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In a previous article I have argued that the contribution of early Muslim scholars to Semiotics needs to be unearthed and highlighted. Semiotics is broadly defined as the study of signs or sign-use behaviour leading to communication and understanding between humans in society. Semiotics emerged in the early twentieth century as distinct from mainstream philosophy or philosophy of language. As an institutionalised academic discipline, semiotics has acknowledged the implicit contributions of earlier scholars from antiquity, the middle ages and early modernity. However, to date the contribution of Muslim scholars is conspicuously absent. Hence, in this article I intend to recapitulate perspectives from selected Muslim scholars in order to obtain a more balanced notion of sign-function and its potential implications. This is where the unique contributions of al-Ghazali (1058-1111) and Ibn Barrajan (n.d.-1141) come in, whose perspectives are reflected in key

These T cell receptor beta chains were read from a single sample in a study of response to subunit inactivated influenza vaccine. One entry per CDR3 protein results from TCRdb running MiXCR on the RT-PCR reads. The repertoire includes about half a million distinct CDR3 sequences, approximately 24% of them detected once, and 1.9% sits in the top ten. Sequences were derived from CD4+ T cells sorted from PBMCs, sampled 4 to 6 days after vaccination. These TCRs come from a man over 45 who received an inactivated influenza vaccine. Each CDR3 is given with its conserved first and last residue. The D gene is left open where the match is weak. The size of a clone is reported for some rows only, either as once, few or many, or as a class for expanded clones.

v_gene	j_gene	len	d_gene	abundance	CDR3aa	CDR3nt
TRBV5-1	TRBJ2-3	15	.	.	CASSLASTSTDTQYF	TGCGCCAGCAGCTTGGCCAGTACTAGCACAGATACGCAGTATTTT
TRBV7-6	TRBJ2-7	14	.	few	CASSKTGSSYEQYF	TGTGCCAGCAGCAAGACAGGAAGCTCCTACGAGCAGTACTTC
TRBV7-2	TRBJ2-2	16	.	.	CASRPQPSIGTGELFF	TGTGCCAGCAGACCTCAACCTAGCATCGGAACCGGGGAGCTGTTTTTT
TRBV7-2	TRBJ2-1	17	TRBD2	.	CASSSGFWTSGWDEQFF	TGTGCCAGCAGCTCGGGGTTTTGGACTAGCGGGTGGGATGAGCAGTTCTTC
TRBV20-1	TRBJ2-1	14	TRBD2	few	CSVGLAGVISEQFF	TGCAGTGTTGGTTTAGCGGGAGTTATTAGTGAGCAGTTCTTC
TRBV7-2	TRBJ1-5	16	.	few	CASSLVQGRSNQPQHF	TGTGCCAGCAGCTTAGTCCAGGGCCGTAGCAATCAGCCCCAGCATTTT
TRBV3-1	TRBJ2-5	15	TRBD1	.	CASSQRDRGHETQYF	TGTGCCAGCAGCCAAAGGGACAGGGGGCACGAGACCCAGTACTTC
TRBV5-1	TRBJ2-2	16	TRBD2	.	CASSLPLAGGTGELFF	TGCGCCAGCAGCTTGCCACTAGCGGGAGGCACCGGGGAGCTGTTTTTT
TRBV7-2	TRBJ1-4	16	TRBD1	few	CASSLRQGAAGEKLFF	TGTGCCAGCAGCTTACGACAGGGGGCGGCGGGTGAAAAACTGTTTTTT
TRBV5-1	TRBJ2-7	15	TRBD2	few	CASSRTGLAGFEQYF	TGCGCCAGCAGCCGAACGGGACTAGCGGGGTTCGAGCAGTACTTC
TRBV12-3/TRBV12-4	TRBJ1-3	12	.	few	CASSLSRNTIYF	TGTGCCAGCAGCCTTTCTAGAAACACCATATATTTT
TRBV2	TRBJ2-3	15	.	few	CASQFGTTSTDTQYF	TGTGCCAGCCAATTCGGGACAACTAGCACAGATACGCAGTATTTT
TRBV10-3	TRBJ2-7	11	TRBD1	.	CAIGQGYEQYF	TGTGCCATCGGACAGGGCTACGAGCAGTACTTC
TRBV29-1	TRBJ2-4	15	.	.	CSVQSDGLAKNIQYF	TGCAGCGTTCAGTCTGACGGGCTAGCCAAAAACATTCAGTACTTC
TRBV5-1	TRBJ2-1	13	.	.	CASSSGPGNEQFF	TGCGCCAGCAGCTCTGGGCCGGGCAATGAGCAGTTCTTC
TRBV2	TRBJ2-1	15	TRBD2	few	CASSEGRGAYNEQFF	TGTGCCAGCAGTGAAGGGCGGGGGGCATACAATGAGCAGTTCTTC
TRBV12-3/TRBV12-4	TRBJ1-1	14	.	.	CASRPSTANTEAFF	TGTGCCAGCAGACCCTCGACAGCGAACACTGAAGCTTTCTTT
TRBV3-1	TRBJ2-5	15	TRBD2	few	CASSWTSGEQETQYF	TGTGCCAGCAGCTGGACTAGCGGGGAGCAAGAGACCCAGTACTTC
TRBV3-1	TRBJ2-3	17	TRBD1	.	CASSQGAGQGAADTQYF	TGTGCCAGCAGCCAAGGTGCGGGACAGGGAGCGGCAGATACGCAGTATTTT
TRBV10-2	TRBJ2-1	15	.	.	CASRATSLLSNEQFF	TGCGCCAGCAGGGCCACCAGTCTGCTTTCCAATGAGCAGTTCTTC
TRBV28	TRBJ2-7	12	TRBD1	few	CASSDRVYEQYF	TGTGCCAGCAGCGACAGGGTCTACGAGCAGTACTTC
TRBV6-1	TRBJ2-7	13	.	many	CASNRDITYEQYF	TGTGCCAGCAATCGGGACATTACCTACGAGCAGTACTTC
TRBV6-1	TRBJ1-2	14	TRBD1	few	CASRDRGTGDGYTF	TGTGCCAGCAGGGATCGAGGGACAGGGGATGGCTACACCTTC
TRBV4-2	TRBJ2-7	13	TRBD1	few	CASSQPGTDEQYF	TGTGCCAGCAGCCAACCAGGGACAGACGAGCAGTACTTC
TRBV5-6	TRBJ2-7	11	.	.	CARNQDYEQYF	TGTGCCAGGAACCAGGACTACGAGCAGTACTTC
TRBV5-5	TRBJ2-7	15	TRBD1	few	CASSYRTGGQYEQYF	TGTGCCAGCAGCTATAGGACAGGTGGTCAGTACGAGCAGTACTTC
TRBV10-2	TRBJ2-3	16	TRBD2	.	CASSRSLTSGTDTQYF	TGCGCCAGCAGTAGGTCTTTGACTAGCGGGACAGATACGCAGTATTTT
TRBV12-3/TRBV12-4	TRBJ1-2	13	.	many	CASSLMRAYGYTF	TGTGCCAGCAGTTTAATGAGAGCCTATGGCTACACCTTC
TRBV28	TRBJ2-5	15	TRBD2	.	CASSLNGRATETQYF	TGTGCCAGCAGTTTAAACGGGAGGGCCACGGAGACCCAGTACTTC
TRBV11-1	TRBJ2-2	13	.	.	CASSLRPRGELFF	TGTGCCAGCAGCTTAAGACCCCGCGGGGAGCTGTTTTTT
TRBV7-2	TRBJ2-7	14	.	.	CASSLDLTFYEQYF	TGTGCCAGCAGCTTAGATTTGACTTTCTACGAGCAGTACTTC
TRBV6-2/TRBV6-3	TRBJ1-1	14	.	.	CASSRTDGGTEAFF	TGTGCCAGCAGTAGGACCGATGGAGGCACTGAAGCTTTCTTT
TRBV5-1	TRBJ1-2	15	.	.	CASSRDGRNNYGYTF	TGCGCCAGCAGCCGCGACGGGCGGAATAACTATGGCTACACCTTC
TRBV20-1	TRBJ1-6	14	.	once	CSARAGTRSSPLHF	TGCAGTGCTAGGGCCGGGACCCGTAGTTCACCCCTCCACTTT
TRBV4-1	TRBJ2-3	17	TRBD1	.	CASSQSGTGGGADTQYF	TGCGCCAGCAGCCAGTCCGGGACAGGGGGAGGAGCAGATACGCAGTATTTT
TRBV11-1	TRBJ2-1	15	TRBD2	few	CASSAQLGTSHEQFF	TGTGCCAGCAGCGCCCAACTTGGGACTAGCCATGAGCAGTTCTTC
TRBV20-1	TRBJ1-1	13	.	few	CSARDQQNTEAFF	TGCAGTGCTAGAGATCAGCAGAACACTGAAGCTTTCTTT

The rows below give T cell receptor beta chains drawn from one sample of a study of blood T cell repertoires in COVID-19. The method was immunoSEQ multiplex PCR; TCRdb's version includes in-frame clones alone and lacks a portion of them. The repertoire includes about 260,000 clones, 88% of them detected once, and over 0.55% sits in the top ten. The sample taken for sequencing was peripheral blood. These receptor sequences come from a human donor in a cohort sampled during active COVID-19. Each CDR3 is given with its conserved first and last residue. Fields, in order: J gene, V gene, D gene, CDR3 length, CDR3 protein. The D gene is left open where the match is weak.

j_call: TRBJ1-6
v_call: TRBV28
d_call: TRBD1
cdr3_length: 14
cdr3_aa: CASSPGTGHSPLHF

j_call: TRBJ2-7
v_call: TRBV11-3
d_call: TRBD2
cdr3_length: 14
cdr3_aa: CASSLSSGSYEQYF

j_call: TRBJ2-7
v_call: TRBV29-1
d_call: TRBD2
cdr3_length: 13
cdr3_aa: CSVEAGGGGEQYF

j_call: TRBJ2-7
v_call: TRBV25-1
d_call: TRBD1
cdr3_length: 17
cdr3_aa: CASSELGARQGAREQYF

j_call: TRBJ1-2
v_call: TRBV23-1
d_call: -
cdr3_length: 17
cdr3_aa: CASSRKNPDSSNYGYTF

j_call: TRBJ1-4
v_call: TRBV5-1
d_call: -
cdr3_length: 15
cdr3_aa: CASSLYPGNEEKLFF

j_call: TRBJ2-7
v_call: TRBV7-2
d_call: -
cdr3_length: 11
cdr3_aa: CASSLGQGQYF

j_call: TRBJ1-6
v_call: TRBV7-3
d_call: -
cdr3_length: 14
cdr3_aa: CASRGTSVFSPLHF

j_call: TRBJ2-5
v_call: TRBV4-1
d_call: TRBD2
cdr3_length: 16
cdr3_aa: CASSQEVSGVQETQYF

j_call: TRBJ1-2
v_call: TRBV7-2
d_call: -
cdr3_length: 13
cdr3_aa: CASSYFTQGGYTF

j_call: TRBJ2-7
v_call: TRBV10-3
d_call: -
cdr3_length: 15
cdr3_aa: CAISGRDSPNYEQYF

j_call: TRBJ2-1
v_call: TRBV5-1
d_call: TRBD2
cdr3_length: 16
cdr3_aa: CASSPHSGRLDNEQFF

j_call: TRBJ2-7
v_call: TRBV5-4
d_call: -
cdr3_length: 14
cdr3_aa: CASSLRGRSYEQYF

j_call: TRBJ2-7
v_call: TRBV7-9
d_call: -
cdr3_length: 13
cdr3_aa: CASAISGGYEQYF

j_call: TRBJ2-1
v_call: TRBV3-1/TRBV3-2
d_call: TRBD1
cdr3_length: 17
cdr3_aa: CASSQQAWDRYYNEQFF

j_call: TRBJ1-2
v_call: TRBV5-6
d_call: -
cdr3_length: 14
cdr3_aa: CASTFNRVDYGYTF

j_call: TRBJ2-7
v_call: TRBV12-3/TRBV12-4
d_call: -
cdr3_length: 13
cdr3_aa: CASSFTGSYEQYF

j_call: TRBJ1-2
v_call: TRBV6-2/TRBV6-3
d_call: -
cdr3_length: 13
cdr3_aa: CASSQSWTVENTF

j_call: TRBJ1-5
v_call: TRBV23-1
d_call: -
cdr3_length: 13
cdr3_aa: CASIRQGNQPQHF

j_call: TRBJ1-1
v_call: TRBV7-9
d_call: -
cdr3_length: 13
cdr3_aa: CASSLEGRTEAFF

modern approaches to sign models and their interpretational tendencies. The article suggests that there is a need to explore the legacy of Muslim scholars in the field of semiotics in a much more systematic and comprehensive way, given
that sign-based thinking (or the ayah doctrine) is a major theme in the Qur’an.